How would you feel if the bin men didn’t come? If your drains were blocked and your gutters overflowing?
Our bodies need rubbish removed from them just as our houses do. When extra amounts of toxins have been put in, it’s even more important to get the exit routes functioning as well as possible.
How do toxins get in?
Through our mouths – food, drink, recreational drugs
Through our lungs – airborne pollutants such as exhaust fumes
Through our skin – cosmetics, hair dye, industrial chemicals
How should toxins get out?
Through the bowel
Through the urinary tract
Through the lungs
What happens if these exit routes are overloaded or under functioning?
The body has emergency exit routes that can be used if the proper ones aren’t working well. These are the skin and the mucous membranes.
A good indication that you are overflowing with toxins is if your skin breaks out and you are full of persistent catarrh. Catarrh is an excessive build-up of thick phlegm or mucus in an airway or cavity of the body.
Get out in the fresh air every day and clear your lungs.
Drink at least 1.5 litres of still water daily to flush toxins out through your urinary tract.
Make sure your bowel is working daily. If it isn’t, try a good source of dietary fibre such as Lepicol Healthy Bowels formula to clear it. If this isn’t enough, try a laxative such as Linoforce to get things going.
How about strengthening the organs of detoxification?
There are several good remedies that you can take if you feel you’ve asked a lot of your system recently. How will you know if your system is under pressure? Are you tired and lethargic, feeling chubby and bloated, and maybe even nauseous after certain foods? Your liver might appreciate a tonic. If you feel that you’re retaining fluid, with puffy eyes in the morning and lower back pain then possibly your kidneys need a boost.
Milk thistle may help cleanse and tone your liver.
Try taking a Solidago complex to help strengthen your kidneys.
Drink Nettle tea to help cleanse your bloodstream and remove uric acid from your joints if you’re creaking a little.
December is a month filled with office parties and festive celebrations. While Christmas is a wonderful time to relax and celebrate with family and friends, all this overindulgence can play havoc with our health. It therefore seems timely that the British Liver Trust has named the month of January national Love Your Liver month.
The liver is extraordinary. It filters around one and a half litres of blood every minute, ridding our body of toxins such as alcohol, caffeine, drugs and food additives. Weight gain over Christmas time results in extra fat stored in the liver, and the extra caffeine, alcohol and the morning-after painkillers, all place additional pressure on this important organ.
In fact, according to the NHS, 1 in 5 people in the UK have a fatty liver, and rates of liver disease in the UK are rising (1).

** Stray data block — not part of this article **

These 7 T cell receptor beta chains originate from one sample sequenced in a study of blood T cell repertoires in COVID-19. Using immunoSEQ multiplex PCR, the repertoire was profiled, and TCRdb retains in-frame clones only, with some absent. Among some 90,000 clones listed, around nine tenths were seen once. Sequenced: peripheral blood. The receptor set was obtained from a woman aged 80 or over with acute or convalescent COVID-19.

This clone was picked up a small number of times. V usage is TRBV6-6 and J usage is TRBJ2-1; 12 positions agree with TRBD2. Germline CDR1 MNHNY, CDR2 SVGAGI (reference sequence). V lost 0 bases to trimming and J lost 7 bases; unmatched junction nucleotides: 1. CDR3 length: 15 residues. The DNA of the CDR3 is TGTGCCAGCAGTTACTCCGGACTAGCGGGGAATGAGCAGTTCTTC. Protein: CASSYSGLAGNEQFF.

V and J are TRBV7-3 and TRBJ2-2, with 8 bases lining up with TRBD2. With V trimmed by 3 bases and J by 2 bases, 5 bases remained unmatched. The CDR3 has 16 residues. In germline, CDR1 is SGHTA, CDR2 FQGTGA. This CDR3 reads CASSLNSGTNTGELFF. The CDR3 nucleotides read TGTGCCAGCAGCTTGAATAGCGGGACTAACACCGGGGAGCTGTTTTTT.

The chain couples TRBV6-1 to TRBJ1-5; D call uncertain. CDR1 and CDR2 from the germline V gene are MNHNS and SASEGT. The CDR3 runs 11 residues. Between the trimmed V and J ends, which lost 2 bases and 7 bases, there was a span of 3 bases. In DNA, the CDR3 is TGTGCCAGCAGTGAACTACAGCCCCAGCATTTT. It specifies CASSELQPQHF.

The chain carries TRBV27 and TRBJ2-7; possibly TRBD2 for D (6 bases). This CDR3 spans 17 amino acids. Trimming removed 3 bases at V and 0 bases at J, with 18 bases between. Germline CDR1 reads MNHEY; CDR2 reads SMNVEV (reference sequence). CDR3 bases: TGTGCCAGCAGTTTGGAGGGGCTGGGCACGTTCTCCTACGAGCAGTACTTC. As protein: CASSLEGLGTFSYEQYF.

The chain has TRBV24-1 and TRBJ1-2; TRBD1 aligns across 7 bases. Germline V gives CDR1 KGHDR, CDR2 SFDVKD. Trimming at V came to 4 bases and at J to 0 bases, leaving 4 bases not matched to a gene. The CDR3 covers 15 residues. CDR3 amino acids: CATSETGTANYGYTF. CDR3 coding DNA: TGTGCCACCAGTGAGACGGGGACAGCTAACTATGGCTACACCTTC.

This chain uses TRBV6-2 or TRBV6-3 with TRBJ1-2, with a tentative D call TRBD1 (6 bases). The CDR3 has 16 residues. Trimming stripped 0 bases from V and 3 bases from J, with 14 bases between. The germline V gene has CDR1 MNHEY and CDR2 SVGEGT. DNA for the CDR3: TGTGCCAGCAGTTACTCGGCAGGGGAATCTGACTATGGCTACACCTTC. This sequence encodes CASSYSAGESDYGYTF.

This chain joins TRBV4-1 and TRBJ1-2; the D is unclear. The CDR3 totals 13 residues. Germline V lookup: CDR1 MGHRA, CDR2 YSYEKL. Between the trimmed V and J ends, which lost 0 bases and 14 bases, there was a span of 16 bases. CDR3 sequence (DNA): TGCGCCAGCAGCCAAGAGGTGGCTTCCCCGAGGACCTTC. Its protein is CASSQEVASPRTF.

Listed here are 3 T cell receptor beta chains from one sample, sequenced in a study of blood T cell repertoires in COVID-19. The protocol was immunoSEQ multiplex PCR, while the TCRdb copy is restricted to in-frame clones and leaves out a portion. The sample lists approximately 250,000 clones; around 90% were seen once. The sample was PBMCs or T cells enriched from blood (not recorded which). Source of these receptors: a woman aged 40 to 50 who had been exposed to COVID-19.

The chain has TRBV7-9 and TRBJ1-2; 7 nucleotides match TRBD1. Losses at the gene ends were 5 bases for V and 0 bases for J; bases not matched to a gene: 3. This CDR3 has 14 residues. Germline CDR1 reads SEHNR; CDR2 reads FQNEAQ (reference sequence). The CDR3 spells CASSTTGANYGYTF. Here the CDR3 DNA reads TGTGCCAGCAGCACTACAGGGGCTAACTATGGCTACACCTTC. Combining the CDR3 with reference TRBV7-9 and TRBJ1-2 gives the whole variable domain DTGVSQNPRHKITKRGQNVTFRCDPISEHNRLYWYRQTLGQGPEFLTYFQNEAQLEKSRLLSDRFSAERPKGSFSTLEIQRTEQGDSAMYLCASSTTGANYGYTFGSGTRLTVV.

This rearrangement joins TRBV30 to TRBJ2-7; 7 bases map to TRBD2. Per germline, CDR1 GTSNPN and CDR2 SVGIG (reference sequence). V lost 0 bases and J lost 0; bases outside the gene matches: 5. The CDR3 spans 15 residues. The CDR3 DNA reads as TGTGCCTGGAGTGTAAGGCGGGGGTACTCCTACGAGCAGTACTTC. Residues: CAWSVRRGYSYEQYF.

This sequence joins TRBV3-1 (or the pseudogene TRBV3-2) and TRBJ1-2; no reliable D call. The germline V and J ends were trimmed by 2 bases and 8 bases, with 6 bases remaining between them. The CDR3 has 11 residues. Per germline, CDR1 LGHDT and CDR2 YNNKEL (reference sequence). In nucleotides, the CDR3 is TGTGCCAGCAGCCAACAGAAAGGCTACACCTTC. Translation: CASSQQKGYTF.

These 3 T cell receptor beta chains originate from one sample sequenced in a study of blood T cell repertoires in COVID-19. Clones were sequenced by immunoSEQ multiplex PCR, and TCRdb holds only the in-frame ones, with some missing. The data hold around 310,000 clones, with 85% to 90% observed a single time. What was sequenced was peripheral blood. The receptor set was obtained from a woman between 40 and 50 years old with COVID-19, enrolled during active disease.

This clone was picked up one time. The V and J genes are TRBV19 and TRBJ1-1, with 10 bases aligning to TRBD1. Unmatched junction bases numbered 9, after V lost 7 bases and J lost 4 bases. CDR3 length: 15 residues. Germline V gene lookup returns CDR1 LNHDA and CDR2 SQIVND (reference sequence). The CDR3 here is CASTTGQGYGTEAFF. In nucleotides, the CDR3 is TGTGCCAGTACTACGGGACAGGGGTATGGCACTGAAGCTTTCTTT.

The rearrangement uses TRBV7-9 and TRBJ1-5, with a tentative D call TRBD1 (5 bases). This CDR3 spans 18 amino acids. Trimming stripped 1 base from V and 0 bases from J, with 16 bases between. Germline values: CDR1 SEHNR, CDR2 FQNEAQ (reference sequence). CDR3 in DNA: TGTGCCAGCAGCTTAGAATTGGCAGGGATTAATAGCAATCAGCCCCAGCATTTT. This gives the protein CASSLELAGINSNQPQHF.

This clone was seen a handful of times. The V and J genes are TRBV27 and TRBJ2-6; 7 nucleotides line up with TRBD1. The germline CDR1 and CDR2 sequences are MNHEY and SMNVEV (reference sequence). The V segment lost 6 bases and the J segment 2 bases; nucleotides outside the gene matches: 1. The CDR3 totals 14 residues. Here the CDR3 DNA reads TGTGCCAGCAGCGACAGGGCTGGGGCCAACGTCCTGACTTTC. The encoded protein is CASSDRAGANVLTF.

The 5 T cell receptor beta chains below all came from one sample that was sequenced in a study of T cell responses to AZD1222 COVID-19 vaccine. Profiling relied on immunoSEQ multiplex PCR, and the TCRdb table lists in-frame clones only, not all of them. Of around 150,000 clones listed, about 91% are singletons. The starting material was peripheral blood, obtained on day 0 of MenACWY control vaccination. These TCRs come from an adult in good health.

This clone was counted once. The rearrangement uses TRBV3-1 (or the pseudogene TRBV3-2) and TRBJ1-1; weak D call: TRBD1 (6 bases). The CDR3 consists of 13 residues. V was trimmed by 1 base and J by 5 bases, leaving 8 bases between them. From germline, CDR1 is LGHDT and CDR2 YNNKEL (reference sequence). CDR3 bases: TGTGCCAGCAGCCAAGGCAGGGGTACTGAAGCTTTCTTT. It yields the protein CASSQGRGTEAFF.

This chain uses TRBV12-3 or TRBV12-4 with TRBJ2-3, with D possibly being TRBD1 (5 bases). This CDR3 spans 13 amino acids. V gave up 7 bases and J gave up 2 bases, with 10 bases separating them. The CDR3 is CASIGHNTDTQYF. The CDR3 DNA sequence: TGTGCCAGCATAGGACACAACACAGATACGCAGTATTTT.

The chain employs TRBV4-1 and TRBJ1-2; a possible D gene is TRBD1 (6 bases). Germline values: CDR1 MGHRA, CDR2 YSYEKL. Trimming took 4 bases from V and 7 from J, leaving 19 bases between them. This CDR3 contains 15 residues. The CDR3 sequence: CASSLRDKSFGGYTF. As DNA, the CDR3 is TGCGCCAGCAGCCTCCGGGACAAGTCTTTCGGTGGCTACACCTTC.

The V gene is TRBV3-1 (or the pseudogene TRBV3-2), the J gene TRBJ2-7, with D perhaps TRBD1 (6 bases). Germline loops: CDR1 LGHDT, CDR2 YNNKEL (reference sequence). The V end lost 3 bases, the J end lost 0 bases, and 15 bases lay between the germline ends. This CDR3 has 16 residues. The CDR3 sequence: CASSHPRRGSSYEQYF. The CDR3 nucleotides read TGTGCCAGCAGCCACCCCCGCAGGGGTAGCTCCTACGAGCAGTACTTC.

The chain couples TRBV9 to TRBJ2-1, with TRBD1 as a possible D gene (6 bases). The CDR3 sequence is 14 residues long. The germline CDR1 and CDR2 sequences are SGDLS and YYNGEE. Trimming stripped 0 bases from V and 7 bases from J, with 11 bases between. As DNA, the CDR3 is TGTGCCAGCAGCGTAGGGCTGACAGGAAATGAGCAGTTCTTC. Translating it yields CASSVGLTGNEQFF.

How does overindulgence damage the liver?
When the liver tries to break down alcohol and other toxins, this can cause oxidative stress which damages cells in the liver. It is also thought that alcohol and other irritants can damage our intestine which means that toxins from the intestine can get into the liver, leading to inflammation and scarring. The liver turns glucose into fat which it sends round the body to store for use when we need it. Alcohol affects the way the liver handles fat meaning that fat starts to build up in the liver.
Dr Mark Wright at the British Liver Trust explains that the liver tends to suffer at Christmas because Chritmas indulgences are not simply restricted to a single day – instead the festive period is drawn out over several weeks, meaning that the liver is subject to excess fat, alcohol and calories over a long period of time. If we bombard our liver with too many toxins we can eventually overstretch our liver’s resources.
How can we protect and repair the liver?
The good news is that these early signs of liver disease are reversible as the liver has the remarkable ability to repair itself. The Love Your Liver campaign suggests just three simple steps to protect your liver’s health:
1. Stay off alcohol for 2-3 days in a row each week;
2. Take more exercise and stay fit;
3. Cut down on sugar and fat.
Nutritionally, there are a number of measures that are also believed to help an over burdened liver to repair itself. Foods that help promote healthy liver function include:
High sulphur foods, such as garlic, legumes, onions and eggs;
Water soluble fibre such as pears, oatbran, apples and legumes;
Cabbage family vegetables such as cauliflower, cabbage and sprouts;
Functional foods such as artichokes, beets, carrots, turmeric and cinnamon.
A good quality antioxidant supplement can also support your liver by providing it with the resources it needs to repair oxidative damage. Certain nutritional supplements can also support the liver’s detoxification processes. For example, sulphation is the chemical process used to detoxify substances such as alcohol and paracetemol. The supplement methyl sulphonyl methane (MSM) – a form of sulphur – helps to support this sulphation process in the liver. The antioxidant supplement silymarin, or milk thistle, is also frequently used to help support and repair the liver, with much research supporting its benefits in diseases of the liver (2).
Stay Health Aware
As the liver has no nerve endings, it can be hard to notice the first signs of problems. If you feel you have been overindulging with fatty foods and alcohol over a long period of time you can ask your GP for a liver function test.
The Love Your Liver Roadshow is touring throughout the month of January and offers free liver assessments to the public. The roadshow is planned to stop at Portsmouth, Bristol, Cardiff, Birmingham, Liverpool, Bradford, Leeds, Middlesborough and Glasgow. For the most up to date information, visit the British Liver Trust’s Love Your Liver website.